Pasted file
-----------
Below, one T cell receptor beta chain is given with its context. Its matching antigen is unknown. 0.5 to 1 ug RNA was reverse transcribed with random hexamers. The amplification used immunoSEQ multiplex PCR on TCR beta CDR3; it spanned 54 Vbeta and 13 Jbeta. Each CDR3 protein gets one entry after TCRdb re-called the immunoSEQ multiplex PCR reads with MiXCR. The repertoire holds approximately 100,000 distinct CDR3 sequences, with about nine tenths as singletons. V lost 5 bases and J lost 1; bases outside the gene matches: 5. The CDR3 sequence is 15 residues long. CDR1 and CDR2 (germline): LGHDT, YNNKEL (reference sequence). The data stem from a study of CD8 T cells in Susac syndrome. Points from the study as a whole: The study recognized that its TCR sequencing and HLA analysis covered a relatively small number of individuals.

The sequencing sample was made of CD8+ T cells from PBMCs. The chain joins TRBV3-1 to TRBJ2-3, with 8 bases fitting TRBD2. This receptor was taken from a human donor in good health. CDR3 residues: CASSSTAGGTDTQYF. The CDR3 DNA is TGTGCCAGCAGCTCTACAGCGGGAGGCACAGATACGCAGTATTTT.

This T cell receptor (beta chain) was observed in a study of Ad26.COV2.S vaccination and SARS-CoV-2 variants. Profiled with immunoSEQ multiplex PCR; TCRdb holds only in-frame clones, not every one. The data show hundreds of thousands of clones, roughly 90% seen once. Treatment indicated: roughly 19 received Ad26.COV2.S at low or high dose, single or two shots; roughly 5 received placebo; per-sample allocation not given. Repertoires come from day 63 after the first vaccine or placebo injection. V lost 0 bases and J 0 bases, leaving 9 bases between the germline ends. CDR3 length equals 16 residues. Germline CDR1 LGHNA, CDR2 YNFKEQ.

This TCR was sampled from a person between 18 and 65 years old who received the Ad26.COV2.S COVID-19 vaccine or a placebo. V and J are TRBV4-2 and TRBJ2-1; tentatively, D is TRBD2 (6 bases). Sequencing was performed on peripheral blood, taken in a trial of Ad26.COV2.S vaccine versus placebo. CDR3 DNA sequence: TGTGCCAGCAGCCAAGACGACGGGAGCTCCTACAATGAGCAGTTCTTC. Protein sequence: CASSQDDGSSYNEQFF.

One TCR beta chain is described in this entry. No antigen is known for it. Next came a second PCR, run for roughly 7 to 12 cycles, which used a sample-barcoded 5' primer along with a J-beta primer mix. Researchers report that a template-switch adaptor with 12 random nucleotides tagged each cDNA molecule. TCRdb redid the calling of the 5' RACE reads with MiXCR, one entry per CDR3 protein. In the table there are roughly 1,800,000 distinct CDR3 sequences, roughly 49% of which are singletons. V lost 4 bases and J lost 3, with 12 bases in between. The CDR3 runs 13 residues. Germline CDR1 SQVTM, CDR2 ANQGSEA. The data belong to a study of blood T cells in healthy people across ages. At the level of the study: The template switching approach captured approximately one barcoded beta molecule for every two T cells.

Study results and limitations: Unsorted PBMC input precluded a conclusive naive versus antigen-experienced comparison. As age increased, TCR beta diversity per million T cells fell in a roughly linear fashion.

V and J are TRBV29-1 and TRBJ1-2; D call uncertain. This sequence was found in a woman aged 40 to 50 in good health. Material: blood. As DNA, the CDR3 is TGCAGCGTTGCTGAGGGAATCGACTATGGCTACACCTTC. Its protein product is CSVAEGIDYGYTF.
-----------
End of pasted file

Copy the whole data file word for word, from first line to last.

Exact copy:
Below, one T cell receptor beta chain is given with its context. Its matching antigen is unknown. 0.5 to 1 ug RNA was reverse transcribed with random hexamers. The amplification used immunoSEQ multiplex PCR on TCR beta CDR3; it spanned 54 Vbeta and 13 Jbeta. Each CDR3 protein gets one entry after TCRdb re-called the immunoSEQ multiplex PCR reads with MiXCR. The repertoire holds approximately 100,000 distinct CDR3 sequences, with about nine tenths as singletons. V lost 5 bases and J lost 1; bases outside the gene matches: 5. The CDR3 sequence is 15 residues long. CDR1 and CDR2 (germline): LGHDT, YNNKEL (reference sequence). The data stem from a study of CD8 T cells in Susac syndrome. Points from the study as a whole: The study recognized that its TCR sequencing and HLA analysis covered a relatively small number of individuals.

The sequencing sample was made of CD8+ T cells from PBMCs. The chain joins TRBV3-1 to TRBJ2-3, with 8 bases fitting TRBD2. This receptor was taken from a human donor in good health. CDR3 residues: CASSSTAGGTDTQYF. The CDR3 DNA is TGTGCCAGCAGCTCTACAGCGGGAGGCACAGATACGCAGTATTTT.

This T cell receptor (beta chain) was observed in a study of Ad26.COV2.S vaccination and SARS-CoV-2 variants. Profiled with immunoSEQ multiplex PCR; TCRdb holds only in-frame clones, not every one. The data show hundreds of thousands of clones, roughly 90% seen once. Treatment indicated: roughly 19 received Ad26.COV2.S at low or high dose, single or two shots; roughly 5 received placebo; per-sample allocation not given. Repertoires come from day 63 after the first vaccine or placebo injection. V lost 0 bases and J 0 bases, leaving 9 bases between the germline ends. CDR3 length equals 16 residues. Germline CDR1 LGHNA, CDR2 YNFKEQ.

This TCR was sampled from a person between 18 and 65 years old who received the Ad26.COV2.S COVID-19 vaccine or a placebo. V and J are TRBV4-2 and TRBJ2-1; tentatively, D is TRBD2 (6 bases). Sequencing was performed on peripheral blood, taken in a trial of Ad26.COV2.S vaccine versus placebo. CDR3 DNA sequence: TGTGCCAGCAGCCAAGACGACGGGAGCTCCTACAATGAGCAGTTCTTC. Protein sequence: CASSQDDGSSYNEQFF.

One TCR beta chain is described in this entry. No antigen is known for it. Next came a second PCR, run for roughly 7 to 12 cycles, which used a sample-barcoded 5' primer along with a J-beta primer mix. Researchers report that a template-switch adaptor with 12 random nucleotides tagged each cDNA molecule. TCRdb redid the calling of the 5' RACE reads with MiXCR, one entry per CDR3 protein. In the table there are roughly 1,800,000 distinct CDR3 sequences, roughly 49% of which are singletons. V lost 4 bases and J lost 3, with 12 bases in between. The CDR3 runs 13 residues. Germline CDR1 SQVTM, CDR2 ANQGSEA. The data belong to a study of blood T cells in healthy people across ages. At the level of the study: The template switching approach captured approximately one barcoded beta molecule for every two T cells.

Study results and limitations: Unsorted PBMC input precluded a conclusive naive versus antigen-experienced comparison. As age increased, TCR beta diversity per million T cells fell in a roughly linear fashion.

V and J are TRBV29-1 and TRBJ1-2; D call uncertain. This sequence was found in a woman aged 40 to 50 in good health. Material: blood. As DNA, the CDR3 is TGCAGCGTTGCTGAGGGAATCGACTATGGCTACACCTTC. Its protein product is CSVAEGIDYGYTF.